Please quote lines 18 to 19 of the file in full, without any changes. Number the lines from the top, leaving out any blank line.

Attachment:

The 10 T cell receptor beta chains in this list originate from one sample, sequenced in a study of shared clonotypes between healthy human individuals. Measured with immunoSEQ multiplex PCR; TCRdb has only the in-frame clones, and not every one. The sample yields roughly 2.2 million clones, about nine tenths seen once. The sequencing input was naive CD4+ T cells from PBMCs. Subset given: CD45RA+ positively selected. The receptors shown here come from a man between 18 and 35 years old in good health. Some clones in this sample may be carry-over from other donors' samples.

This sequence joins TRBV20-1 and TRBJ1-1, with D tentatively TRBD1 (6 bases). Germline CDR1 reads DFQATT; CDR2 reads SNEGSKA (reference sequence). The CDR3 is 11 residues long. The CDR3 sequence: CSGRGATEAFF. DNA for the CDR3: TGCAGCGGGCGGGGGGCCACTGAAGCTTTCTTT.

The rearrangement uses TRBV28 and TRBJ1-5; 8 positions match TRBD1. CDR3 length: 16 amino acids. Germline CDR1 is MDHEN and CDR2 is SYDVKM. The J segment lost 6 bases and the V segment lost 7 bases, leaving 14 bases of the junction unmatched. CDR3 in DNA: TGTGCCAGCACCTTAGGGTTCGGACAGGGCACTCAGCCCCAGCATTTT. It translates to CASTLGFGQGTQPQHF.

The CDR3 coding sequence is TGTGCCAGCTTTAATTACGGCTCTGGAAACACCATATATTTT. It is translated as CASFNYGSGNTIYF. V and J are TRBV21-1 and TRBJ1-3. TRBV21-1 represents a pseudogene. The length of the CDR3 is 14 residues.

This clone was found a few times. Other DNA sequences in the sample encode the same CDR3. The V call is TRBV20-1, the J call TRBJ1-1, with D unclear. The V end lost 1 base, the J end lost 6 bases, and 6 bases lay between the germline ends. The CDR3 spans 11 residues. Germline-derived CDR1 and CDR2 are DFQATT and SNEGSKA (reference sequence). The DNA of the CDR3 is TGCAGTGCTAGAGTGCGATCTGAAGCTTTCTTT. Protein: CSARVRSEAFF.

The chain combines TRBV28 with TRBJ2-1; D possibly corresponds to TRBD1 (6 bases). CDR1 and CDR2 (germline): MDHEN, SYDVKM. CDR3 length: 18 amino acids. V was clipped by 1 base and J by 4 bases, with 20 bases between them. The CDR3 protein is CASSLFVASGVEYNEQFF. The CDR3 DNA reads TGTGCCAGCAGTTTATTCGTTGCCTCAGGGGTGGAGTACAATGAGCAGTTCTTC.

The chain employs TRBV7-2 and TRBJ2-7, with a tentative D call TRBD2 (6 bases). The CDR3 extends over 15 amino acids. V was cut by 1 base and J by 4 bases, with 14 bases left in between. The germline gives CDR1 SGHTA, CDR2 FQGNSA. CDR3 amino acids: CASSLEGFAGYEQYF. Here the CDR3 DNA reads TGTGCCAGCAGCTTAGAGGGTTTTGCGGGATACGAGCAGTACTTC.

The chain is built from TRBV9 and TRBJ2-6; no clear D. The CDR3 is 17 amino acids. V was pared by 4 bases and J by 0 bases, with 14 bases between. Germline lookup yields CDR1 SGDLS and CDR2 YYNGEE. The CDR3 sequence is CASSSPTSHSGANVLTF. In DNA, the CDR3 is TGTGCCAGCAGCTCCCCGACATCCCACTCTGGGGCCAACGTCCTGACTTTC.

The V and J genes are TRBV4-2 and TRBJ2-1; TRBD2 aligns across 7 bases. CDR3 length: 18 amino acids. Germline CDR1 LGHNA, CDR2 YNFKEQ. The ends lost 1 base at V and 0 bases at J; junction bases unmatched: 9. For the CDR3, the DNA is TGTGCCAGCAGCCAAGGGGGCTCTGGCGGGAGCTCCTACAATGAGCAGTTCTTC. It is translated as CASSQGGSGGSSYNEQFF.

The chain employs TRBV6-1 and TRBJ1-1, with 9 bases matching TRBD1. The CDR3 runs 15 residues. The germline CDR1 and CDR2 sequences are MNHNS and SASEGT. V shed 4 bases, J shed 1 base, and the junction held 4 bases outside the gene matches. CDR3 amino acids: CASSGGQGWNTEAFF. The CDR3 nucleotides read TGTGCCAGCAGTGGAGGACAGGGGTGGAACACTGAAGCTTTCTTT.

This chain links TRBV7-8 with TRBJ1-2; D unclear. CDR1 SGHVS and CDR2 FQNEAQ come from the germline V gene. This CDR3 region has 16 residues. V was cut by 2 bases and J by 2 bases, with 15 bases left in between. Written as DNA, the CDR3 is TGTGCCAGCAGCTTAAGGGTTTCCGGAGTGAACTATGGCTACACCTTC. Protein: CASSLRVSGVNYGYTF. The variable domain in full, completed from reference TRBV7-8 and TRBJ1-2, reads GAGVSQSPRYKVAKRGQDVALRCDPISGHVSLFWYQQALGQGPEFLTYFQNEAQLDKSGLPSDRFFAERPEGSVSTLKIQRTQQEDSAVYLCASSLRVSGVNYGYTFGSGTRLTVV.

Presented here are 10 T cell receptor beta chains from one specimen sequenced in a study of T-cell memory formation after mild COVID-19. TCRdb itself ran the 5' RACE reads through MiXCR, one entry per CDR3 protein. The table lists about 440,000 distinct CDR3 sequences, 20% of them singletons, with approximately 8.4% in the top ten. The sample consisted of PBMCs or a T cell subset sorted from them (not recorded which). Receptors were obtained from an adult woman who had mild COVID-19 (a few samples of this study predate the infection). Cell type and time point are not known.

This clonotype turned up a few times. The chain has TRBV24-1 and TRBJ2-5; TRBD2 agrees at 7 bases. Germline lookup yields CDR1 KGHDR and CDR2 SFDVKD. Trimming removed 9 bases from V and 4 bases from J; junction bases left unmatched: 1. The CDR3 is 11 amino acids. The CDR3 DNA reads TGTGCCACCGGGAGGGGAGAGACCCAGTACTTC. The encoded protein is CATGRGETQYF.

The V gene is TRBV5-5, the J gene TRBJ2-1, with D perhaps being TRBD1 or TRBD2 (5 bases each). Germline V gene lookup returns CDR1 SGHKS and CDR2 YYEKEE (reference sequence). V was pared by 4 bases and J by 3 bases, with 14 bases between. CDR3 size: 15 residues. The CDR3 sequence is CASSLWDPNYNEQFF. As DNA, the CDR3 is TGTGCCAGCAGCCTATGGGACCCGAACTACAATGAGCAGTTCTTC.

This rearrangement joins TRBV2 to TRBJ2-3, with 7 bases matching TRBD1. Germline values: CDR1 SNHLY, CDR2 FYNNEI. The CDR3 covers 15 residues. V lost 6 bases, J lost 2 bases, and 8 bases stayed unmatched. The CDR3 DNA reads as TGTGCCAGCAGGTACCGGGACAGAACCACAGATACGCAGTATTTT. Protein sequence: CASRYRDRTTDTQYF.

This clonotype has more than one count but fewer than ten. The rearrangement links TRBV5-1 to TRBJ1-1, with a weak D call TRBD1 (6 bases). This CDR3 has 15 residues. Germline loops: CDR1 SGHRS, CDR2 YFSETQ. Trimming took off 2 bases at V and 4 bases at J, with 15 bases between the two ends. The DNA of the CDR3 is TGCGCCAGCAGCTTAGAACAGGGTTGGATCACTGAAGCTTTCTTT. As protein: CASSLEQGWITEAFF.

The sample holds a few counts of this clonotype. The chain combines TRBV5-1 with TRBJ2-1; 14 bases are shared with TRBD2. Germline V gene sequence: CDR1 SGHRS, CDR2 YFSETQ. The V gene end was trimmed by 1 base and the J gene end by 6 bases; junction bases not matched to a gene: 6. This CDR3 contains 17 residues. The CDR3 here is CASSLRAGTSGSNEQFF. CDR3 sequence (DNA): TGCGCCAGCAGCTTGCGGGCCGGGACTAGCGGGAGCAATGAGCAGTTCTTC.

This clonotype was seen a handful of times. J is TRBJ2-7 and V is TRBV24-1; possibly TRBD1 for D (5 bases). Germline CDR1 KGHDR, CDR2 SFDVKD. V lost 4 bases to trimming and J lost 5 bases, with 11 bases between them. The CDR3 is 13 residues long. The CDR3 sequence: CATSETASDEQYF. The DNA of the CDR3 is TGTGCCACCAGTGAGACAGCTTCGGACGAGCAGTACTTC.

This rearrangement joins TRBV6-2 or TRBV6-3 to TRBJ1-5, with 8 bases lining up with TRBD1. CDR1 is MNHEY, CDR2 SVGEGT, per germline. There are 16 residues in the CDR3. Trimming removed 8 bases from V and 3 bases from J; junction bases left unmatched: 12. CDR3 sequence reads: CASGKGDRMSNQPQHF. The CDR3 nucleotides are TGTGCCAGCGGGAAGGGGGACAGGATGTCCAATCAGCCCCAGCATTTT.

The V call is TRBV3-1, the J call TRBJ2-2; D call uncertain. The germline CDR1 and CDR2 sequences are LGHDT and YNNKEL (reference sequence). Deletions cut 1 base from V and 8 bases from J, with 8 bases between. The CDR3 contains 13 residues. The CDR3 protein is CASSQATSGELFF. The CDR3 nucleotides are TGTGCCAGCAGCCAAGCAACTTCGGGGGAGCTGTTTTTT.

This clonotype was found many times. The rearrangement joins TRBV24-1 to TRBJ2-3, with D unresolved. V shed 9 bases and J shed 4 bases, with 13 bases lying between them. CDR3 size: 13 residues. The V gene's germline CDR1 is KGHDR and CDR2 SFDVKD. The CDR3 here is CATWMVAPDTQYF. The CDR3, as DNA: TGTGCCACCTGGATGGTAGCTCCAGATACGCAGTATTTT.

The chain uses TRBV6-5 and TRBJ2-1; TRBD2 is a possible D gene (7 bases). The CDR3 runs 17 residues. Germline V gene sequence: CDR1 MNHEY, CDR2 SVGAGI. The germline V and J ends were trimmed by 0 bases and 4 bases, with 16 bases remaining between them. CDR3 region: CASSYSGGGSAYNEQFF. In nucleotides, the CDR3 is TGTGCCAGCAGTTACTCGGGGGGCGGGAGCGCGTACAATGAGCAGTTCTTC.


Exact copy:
This clonotype was seen a handful of times. J is TRBJ2-7 and V is TRBV24-1; possibly TRBD1 for D (5 bases). Germline CDR1 KGHDR, CDR2 SFDVKD. V lost 4 bases to trimming and J lost 5 bases, with 11 bases between them. The CDR3 is 13 residues long. The CDR3 sequence: CATSETASDEQYF. The DNA of the CDR3 is TGTGCCACCAGTGAGACAGCTTCGGACGAGCAGTACTTC.

This rearrangement joins TRBV6-2 or TRBV6-3 to TRBJ1-5, with 8 bases lining up with TRBD1. CDR1 is MNHEY, CDR2 SVGEGT, per germline. There are 16 residues in the CDR3. Trimming removed 8 bases from V and 3 bases from J; junction bases left unmatched: 12. CDR3 sequence reads: CASGKGDRMSNQPQHF. The CDR3 nucleotides are TGTGCCAGCGGGAAGGGGGACAGGATGTCCAATCAGCCCCAGCATTTT.